It started two weeks ago.
Don’t get me wrong – I was sold on Glee from the moment I first heard those acapella strains of Don’t Stop Believin’ in the promo spots for the premiere this Spring. Musical theater + camp aesthetic + high school + Journey = The Key to Jaclyn’s Heart. There was never any doubt that I would love this show.
But I had no idea how much I would love the show’s sexual politics. This is a show – a hit show, no less, picked up for a full season in record time – in which the villain (Quinn) is president of the Chastity Club (motto: "It’s all about the teasing, and not about the pleasing"), and it’s one of the things that makes her lame and annoying. Where the teen heartthrob male lead (Finn), rather than being smooth and sexually in control at all times, has an ongoing problem with premature ejaculation. And in which our awkward, try-hard adolescent heroine (Rachel) announces to the aforementioned Chastity Club, in one of the best moments of network television in the history of ever, "You want to know a dirty little secret that none of them want you to know? Girls want sex just as much as guys do." I had to pause my Tivo so I could cheer out loud.
And that was all just the second episode. It would have been thrilling enough if it were just a one-off theme, but last week we started exploring the impact of abstinence-only ed, when Quinn discovers she’s pregnant, even though she & her boyfriend Finn are both theoretically virgins. When Finn asks how this could be possible, she tells him that a teacher told her that it must have happened when they were making out (clothed) in a hot tub and he accidentally came. And he buys it, because he has no actual sex education to fall back on. (For the record, it’s nearly if not entirely impossible to impregnate a woman by ejaculating into your own bathing suit while you’re both in a hot tub, as chlorine and heat are not friends to sperm).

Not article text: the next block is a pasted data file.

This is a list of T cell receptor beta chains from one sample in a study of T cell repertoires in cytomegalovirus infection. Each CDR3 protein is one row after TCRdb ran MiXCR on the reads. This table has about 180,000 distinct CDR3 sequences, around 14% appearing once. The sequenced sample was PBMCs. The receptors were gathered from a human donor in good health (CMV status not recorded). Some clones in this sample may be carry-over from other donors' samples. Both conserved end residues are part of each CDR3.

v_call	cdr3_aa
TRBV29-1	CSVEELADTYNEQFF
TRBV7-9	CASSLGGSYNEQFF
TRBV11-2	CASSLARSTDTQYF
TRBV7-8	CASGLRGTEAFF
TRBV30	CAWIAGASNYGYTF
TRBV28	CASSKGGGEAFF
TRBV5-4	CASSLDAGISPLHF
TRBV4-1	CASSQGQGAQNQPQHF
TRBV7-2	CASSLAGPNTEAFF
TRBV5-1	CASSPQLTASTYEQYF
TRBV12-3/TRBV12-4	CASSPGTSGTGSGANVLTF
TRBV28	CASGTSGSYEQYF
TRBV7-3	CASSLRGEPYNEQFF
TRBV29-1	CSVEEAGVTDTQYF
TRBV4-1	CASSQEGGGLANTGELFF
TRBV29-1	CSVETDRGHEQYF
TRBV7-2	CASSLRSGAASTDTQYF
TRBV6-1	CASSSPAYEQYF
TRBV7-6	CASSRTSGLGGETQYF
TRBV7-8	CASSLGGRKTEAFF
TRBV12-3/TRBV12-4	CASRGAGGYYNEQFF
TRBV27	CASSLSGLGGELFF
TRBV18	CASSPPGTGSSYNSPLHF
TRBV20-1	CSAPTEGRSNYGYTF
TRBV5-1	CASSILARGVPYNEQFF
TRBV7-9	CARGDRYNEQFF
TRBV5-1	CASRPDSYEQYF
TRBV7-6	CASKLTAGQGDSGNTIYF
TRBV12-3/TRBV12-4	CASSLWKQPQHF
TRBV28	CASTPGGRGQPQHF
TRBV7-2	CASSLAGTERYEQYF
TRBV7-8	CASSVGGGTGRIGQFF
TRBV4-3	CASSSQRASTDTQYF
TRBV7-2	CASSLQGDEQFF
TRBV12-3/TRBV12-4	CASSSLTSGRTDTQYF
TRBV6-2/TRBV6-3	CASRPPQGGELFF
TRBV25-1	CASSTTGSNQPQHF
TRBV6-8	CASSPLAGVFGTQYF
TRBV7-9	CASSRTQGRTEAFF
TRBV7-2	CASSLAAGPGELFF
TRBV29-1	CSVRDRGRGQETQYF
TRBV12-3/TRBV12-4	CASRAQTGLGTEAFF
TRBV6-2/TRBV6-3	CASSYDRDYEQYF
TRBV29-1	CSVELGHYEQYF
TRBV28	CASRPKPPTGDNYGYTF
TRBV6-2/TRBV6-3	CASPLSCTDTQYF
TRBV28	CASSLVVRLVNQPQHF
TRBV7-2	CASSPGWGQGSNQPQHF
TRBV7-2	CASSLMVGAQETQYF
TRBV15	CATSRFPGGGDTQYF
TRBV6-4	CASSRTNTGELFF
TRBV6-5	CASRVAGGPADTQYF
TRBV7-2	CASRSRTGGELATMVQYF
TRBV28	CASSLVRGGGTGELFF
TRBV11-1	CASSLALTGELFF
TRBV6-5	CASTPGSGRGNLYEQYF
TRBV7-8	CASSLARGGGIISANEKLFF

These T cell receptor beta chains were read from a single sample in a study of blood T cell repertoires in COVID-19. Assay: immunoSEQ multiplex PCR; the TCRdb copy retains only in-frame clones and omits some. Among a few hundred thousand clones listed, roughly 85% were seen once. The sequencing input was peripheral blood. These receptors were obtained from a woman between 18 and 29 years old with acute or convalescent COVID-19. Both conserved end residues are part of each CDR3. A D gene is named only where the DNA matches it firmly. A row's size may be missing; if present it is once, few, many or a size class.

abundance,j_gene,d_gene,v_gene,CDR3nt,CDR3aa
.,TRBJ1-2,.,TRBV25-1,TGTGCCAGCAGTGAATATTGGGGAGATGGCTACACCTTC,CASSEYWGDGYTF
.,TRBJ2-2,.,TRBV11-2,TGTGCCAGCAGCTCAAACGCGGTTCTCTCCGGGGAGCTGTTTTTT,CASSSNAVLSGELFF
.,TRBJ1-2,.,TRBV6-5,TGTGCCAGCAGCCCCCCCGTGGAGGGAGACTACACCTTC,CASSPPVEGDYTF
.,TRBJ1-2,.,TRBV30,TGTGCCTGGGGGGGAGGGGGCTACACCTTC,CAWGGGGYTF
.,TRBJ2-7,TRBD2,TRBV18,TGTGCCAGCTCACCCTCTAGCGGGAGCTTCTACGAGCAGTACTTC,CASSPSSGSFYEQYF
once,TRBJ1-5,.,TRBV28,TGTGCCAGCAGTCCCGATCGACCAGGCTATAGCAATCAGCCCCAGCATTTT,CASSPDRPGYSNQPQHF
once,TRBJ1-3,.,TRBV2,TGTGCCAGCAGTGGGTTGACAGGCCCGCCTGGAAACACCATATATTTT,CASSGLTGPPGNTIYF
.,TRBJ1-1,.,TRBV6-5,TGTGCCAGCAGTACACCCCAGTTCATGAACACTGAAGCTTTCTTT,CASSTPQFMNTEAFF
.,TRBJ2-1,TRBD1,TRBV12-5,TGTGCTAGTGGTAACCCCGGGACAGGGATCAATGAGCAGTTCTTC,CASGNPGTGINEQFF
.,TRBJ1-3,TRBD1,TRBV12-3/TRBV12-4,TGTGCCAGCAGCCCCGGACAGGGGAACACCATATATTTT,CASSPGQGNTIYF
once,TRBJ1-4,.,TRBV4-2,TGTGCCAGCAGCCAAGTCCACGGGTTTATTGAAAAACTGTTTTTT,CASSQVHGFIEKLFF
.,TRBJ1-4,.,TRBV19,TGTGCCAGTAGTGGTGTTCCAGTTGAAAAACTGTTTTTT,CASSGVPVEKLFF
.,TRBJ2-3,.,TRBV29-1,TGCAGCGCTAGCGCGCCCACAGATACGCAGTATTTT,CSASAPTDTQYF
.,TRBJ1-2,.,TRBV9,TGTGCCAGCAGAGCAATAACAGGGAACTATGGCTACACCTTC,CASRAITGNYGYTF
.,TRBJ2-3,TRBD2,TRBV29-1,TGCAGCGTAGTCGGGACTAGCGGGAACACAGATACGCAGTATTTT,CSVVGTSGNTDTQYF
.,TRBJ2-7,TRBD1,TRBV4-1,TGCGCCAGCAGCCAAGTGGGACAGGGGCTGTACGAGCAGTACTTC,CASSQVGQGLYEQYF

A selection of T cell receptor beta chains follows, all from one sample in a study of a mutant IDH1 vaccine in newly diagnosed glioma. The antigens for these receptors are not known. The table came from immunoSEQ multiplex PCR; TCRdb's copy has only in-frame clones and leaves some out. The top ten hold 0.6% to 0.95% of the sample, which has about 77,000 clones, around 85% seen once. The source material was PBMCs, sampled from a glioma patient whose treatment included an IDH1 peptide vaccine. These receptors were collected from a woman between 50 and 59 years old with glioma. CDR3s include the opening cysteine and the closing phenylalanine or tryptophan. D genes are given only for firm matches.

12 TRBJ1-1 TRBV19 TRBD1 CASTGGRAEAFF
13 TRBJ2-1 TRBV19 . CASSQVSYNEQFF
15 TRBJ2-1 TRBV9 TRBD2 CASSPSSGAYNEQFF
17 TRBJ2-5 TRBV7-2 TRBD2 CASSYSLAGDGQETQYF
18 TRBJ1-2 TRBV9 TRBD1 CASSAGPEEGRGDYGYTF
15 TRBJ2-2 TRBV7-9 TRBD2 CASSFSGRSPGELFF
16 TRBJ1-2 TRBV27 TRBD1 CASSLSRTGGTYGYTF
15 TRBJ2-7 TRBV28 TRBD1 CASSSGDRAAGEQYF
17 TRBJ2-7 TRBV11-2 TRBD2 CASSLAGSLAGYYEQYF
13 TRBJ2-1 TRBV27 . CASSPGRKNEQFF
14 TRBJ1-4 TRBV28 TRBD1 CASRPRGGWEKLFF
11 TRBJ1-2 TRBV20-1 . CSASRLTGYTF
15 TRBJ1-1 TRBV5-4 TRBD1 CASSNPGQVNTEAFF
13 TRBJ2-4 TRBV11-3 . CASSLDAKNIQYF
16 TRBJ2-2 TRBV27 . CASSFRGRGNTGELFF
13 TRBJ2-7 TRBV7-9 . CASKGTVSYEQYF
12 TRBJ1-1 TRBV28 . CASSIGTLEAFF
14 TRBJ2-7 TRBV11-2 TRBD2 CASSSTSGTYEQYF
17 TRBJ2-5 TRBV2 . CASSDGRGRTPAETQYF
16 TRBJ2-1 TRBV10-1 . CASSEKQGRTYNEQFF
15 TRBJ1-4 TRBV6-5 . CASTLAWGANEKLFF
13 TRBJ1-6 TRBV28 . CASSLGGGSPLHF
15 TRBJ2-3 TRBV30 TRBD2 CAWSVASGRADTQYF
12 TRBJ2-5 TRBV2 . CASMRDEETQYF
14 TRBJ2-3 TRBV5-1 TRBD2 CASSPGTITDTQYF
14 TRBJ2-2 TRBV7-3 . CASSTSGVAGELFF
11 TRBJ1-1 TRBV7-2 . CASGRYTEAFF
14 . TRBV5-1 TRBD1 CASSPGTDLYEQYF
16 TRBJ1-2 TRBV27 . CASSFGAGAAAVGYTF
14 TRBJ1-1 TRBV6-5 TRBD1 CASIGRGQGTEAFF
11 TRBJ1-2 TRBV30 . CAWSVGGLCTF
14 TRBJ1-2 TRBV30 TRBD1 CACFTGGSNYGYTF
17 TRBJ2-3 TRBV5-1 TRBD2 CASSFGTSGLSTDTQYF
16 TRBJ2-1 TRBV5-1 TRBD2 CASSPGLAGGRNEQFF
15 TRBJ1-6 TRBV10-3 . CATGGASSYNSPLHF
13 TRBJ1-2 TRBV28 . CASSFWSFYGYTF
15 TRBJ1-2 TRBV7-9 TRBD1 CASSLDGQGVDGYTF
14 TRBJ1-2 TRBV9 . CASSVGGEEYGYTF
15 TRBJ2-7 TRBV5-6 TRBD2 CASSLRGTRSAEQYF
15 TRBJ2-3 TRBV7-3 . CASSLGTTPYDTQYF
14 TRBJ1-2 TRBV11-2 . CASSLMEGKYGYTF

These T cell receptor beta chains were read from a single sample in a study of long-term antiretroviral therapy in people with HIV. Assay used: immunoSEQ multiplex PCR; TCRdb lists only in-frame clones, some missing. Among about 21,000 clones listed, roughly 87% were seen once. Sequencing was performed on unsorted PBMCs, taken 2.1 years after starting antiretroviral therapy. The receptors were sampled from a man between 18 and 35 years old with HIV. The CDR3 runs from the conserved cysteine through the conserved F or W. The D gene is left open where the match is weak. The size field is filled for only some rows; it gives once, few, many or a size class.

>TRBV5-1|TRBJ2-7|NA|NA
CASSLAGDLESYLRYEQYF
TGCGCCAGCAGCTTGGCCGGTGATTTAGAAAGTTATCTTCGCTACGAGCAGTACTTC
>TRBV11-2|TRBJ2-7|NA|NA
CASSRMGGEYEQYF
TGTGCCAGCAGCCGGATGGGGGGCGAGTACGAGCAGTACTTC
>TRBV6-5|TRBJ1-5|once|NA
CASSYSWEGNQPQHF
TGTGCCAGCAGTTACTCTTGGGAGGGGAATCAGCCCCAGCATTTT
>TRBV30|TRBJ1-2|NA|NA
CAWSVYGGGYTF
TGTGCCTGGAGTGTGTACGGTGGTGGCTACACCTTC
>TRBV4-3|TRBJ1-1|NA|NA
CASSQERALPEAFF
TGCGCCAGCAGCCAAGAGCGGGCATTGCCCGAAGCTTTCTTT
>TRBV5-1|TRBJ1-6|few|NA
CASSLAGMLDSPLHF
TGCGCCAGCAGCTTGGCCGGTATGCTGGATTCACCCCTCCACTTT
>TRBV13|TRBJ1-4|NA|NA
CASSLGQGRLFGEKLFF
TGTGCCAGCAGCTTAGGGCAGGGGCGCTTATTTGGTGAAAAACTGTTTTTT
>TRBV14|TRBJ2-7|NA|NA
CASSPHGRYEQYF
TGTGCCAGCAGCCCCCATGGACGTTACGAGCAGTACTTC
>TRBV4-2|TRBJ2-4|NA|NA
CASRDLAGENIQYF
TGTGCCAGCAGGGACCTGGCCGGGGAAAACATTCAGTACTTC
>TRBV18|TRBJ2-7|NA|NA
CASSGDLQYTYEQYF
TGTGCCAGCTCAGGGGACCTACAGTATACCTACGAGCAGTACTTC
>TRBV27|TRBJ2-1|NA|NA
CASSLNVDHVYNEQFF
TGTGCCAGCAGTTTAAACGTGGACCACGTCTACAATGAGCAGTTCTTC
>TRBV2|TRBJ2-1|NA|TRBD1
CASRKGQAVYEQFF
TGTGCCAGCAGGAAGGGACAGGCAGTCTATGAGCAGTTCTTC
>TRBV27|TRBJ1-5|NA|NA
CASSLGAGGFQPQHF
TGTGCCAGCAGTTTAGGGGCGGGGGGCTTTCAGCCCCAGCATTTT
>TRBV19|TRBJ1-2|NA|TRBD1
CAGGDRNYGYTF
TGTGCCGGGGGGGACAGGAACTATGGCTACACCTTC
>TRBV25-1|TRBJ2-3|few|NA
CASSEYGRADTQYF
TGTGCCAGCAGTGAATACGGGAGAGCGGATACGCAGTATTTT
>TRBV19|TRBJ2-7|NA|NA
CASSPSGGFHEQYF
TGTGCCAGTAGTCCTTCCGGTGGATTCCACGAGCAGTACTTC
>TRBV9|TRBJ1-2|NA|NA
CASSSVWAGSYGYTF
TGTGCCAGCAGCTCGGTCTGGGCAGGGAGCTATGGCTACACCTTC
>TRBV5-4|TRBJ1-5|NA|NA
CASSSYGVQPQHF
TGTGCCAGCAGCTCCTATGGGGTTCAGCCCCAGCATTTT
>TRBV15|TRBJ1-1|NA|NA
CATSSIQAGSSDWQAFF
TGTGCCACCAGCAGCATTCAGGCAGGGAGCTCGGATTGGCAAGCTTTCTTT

Turns out she’s lying – she’s pregnant by Finn’s best friend, Puck. And you know why she had sex with him? Because he "got [her] drunk on wine coolers and [she] felt fat that day." Which is exactly what happens when we teach girls that they mustn’t want, pursue or have sex, and therefore refuse to help them develop a healthy sexual identity. When girls feel bad and secretive about wanting sex, they can become vulnerable to emotional manipulation and coercion.
What follows is heartbreaking – both Finn and Quinn are devastated by the news, as they know all-too-well that having a baby when you’re a teenager makes it a lot harder to pursue your dreams and more likely that you’ll live in poverty. And Glee demonstrates all of this – the hypocrisy, the disinformation, and the resulting damage to numerous lives – in a sly shiny addictive package that makes viewers feel smart and included, not lectured.
Of course, Glee has its faults. I don’t blame them for not making Quinn’s character consider abortion – that would be pretty out-of-character for the president of the Celibacy Club. But I do blame them for succumbing to the dangerous trend of not saying the word abortion (here, the phrase "Planned Parenthood" is used instead.) And while the show has been genius on gay issues (this past week’s coming-out-arc for queer Glee-er Kurt was delicious, delicate, different, and devastatingly well-acted by everyone involved, up to and including his dad and the entire football team), I wish I could give it better reviews on race. Sure, the women of color in the Glee club are at least starting to get solos now, but their characters are still little more than underdeveloped sidekicks to the universally-white leads. (Dear show creator Ryan Murphy: this must be rectified, and soon, because I really want to keep loving your mostly-awesome show. Kthnxbi.)
Still, hot on the heels of the deeply virginal High School Musical, it’s awfully refreshing to see a high school musical that’s both realistic and optimistic about teen sexuality. Glee clearly believes that teenagers can make healthy decisions about sex if they’re given the right support and information – and that’s why I, for the most part, believe in Glee.